The unemployment rate is set to peak at 6.75 percent, economists say.
The Government’s predictions for unemployment to peak at 8.5 percent in 2010/11 are unlikely to happen, according to the median forecast of five economists surveyed by AAP. The economists believe the unemployment rate will go as far as 6.75 percent, on the back of better-than-expected employment, consumer confidence and GDP figures in September.
ABS labour force data released on Thursday showed the jobless rate hit 5.8 percent in August, holding steady with the June and July results. The figures also hinted at a rise in part-time employment with the nation shedding close to 30,000 full time jobs in August, while part-time jobs increased by 3,800.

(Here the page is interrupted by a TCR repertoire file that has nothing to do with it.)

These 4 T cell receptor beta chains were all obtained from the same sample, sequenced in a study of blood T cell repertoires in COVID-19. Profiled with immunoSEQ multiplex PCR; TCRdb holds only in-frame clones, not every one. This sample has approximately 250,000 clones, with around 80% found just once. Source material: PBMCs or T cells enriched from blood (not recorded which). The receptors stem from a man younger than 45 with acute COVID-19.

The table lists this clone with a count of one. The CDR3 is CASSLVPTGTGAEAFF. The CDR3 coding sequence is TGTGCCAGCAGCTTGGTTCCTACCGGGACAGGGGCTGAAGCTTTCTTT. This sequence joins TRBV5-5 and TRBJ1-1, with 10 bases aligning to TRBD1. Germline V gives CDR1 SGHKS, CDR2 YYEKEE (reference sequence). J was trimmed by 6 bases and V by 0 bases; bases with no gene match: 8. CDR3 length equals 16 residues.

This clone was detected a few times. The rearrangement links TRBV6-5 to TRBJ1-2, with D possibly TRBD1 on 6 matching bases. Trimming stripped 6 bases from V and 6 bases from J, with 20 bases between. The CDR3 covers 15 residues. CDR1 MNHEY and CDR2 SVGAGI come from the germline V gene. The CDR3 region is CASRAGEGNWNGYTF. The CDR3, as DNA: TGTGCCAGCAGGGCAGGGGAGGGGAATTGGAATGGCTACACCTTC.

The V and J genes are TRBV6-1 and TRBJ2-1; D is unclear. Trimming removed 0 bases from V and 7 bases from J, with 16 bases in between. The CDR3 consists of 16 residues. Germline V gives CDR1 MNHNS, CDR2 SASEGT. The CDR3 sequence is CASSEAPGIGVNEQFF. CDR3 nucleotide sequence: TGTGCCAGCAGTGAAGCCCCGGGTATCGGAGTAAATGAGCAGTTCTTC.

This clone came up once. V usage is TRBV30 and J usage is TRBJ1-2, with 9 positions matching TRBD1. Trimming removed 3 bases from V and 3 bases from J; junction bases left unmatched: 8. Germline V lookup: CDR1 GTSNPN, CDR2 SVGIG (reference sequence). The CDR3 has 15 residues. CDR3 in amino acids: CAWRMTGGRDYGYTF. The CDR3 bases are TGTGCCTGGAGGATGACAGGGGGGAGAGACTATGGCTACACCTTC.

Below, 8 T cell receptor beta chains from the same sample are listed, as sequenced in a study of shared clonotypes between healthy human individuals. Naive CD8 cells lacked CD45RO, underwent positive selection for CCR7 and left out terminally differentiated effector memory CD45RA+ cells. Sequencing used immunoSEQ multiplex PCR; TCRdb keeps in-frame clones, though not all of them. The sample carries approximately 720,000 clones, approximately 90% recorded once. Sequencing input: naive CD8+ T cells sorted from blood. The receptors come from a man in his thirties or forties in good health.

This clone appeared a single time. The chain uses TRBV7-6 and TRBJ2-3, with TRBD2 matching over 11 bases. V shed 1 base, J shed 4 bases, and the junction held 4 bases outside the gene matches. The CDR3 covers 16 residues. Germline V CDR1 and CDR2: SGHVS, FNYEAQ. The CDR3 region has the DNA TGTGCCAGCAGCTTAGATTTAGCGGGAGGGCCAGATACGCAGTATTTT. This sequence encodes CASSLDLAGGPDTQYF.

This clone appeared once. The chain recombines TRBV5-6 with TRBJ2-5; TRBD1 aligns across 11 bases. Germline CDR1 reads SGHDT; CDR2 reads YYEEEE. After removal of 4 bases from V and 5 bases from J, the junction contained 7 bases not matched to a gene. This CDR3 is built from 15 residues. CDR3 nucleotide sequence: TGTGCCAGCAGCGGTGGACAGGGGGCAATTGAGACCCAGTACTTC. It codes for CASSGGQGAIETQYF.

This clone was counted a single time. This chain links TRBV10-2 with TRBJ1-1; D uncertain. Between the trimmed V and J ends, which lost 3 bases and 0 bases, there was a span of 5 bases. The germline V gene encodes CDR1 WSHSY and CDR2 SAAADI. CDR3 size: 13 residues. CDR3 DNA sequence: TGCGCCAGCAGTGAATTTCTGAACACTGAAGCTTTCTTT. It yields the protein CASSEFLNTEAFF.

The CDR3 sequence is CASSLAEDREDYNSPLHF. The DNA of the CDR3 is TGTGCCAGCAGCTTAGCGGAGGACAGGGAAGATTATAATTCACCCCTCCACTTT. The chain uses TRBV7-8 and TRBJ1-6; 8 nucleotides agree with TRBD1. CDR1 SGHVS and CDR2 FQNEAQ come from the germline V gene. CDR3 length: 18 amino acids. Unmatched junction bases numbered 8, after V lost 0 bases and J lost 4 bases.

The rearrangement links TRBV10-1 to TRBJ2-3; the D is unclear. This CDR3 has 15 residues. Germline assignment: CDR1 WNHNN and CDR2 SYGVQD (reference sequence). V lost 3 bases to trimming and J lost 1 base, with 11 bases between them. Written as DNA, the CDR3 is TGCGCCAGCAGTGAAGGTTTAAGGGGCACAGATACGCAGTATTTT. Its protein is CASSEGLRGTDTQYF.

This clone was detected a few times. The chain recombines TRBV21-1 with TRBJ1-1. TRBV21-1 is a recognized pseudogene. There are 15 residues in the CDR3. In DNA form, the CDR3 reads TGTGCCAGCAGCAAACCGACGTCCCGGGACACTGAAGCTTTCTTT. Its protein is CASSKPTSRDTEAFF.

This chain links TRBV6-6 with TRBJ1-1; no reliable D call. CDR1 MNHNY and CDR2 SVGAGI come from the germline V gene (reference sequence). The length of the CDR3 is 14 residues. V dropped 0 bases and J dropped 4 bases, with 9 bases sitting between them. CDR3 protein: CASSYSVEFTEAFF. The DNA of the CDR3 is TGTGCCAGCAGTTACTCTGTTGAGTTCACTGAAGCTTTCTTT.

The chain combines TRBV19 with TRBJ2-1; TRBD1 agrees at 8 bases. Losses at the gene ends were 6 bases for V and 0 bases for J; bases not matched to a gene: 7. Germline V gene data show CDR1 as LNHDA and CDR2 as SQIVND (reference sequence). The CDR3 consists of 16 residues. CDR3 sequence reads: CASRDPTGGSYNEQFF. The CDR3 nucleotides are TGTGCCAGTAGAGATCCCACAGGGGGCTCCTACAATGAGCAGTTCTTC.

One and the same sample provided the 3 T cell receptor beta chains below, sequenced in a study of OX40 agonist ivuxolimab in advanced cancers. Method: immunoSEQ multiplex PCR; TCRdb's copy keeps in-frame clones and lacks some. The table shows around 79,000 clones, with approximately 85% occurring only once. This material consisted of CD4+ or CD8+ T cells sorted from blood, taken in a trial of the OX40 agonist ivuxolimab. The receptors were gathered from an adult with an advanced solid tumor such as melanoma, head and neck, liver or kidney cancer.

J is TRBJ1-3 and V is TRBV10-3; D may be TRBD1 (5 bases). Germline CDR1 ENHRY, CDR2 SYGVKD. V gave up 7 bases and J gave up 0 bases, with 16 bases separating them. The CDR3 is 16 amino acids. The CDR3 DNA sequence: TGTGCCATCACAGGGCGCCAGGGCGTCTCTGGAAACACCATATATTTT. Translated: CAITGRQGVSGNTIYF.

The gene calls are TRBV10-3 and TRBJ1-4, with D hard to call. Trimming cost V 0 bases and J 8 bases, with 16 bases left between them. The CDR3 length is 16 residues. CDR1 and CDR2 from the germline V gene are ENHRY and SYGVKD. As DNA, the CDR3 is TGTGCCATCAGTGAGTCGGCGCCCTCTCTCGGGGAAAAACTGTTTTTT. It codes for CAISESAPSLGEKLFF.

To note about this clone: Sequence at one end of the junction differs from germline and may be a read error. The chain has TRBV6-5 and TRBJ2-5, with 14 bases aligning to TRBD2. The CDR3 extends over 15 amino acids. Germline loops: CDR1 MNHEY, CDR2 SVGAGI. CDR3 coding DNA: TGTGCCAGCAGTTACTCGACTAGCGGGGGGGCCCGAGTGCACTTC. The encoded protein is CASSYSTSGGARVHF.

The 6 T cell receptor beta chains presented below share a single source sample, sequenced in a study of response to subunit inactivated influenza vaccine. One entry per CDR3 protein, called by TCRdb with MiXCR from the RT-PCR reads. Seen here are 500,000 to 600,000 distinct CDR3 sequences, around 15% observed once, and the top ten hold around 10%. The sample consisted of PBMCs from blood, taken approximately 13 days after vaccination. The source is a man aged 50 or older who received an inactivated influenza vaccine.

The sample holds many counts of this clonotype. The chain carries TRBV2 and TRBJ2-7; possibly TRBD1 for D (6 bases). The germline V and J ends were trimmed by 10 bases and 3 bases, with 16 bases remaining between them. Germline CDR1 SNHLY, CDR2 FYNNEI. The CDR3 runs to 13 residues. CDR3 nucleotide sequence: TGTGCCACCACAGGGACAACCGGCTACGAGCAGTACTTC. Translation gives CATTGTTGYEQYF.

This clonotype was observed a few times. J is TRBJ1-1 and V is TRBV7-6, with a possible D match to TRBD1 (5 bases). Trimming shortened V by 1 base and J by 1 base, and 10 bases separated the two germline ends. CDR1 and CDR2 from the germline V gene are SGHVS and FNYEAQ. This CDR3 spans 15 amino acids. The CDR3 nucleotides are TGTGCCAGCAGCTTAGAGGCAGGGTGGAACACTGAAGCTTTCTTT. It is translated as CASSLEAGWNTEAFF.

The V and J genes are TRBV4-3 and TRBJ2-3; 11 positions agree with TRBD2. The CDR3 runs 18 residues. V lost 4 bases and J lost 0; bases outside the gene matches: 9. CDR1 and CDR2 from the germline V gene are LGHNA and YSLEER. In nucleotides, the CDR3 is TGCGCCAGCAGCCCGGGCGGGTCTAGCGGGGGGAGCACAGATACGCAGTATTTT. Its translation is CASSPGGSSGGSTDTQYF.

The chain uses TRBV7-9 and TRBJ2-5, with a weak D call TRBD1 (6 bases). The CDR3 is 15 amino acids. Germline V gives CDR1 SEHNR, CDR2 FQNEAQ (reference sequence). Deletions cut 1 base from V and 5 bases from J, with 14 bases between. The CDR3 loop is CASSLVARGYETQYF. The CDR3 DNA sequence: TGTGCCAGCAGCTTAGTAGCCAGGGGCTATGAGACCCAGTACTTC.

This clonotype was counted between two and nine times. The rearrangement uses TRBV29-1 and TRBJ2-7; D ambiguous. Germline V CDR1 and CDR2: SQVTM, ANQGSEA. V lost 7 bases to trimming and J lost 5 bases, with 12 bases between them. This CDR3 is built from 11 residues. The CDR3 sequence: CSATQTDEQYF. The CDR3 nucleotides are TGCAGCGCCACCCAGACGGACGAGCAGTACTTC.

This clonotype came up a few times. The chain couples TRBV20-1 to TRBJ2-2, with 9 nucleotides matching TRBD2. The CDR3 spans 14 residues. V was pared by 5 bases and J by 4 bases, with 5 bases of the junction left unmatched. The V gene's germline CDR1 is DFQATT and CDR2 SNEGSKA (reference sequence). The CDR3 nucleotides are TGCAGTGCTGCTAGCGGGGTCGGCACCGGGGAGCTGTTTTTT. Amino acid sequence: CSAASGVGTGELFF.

RBC capital markets economist Su-Lin Ong said: “Employers, rather than shedding their labour outright, are reducing the hours of the labour and that’s helping to temper the rise in the unemployment rate.”
However Drake International general manager of Government, Matthew Tukaki said such results could lead to a trend of “under-employment.”
Tukaki said employers need to be careful when the economy picks up and realise when the right time is to move employees from part-time or casual employment back to full time employment.
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